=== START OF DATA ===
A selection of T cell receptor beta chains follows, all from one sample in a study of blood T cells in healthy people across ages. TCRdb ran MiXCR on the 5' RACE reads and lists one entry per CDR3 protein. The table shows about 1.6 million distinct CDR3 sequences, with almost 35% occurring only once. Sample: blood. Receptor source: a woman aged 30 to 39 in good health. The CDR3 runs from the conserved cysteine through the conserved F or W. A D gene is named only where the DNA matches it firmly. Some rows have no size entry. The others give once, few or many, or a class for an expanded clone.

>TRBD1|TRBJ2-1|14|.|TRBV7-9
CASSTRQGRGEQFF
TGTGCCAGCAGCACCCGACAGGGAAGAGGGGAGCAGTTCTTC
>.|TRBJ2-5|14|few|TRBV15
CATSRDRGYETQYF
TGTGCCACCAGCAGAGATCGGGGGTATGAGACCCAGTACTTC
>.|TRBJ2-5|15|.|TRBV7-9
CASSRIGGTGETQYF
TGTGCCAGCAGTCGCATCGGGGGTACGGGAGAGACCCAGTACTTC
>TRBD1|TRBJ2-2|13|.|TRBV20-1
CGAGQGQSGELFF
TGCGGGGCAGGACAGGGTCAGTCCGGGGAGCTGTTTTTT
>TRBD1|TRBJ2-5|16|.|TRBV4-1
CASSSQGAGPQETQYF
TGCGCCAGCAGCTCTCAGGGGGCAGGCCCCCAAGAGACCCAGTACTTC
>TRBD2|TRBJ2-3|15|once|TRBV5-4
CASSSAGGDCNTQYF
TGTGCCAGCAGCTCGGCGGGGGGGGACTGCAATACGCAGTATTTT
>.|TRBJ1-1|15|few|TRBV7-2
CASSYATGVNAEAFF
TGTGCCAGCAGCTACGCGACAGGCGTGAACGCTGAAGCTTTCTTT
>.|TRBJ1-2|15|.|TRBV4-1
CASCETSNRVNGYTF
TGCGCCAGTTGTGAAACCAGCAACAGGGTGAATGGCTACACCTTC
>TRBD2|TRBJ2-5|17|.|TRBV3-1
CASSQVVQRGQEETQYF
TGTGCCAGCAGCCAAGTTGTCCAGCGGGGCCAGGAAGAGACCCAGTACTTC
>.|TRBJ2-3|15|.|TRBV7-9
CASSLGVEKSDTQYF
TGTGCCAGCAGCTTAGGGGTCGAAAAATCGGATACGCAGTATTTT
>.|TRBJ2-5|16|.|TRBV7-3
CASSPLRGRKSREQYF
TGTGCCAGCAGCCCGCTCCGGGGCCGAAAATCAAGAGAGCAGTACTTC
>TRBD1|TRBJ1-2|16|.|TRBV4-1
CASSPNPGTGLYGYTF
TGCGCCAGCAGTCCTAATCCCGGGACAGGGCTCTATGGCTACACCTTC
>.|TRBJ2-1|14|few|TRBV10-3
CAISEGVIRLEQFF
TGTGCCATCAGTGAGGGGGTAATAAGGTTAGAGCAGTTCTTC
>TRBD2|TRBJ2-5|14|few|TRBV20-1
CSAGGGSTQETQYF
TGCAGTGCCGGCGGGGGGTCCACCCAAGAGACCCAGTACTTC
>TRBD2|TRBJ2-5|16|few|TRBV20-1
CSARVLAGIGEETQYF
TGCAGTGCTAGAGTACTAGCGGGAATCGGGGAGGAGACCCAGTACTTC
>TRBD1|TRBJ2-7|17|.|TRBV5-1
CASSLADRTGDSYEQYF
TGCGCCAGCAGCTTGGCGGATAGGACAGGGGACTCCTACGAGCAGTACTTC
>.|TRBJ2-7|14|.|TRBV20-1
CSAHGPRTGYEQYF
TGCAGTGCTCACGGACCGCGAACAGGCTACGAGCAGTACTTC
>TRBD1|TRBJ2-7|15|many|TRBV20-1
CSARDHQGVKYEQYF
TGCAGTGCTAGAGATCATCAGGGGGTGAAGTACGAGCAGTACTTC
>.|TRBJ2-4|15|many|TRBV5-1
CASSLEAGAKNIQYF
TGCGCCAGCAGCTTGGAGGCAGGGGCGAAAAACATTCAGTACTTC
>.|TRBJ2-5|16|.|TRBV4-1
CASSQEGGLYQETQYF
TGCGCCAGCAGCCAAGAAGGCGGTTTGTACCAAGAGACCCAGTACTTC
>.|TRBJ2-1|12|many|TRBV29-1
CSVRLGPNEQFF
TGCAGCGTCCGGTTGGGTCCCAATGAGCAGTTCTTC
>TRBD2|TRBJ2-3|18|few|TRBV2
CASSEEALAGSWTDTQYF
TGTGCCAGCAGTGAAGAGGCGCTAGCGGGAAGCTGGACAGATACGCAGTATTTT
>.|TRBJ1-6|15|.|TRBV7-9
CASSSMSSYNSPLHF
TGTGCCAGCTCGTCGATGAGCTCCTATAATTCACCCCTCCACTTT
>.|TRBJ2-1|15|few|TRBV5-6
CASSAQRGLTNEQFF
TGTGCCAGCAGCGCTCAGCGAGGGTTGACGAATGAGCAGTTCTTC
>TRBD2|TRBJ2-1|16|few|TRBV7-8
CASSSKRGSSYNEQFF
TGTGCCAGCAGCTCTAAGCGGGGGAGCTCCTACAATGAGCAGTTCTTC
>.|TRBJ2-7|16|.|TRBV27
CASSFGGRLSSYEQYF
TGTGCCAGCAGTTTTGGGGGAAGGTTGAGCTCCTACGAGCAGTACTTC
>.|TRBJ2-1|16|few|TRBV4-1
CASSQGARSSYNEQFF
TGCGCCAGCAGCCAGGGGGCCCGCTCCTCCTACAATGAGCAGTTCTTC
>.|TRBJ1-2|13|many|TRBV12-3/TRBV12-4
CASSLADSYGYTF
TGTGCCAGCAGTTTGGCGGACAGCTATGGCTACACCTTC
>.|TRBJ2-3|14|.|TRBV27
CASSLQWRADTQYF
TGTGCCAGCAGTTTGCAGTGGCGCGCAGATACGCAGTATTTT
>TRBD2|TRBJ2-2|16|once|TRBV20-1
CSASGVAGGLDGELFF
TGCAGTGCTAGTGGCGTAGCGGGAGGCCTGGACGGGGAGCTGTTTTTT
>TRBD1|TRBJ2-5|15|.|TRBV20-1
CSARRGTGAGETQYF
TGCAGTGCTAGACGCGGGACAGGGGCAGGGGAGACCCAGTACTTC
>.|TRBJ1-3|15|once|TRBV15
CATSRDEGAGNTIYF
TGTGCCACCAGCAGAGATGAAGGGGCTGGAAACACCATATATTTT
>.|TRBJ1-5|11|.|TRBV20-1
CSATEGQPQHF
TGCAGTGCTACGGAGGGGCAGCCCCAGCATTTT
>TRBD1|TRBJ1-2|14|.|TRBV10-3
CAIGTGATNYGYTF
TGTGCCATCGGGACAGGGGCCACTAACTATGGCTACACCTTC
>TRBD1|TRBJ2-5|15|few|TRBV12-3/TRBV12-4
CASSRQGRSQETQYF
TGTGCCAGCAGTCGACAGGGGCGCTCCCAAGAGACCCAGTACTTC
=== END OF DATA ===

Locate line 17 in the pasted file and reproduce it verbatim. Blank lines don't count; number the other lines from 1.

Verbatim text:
>TRBD2|TRBJ2-3|15|once|TRBV5-4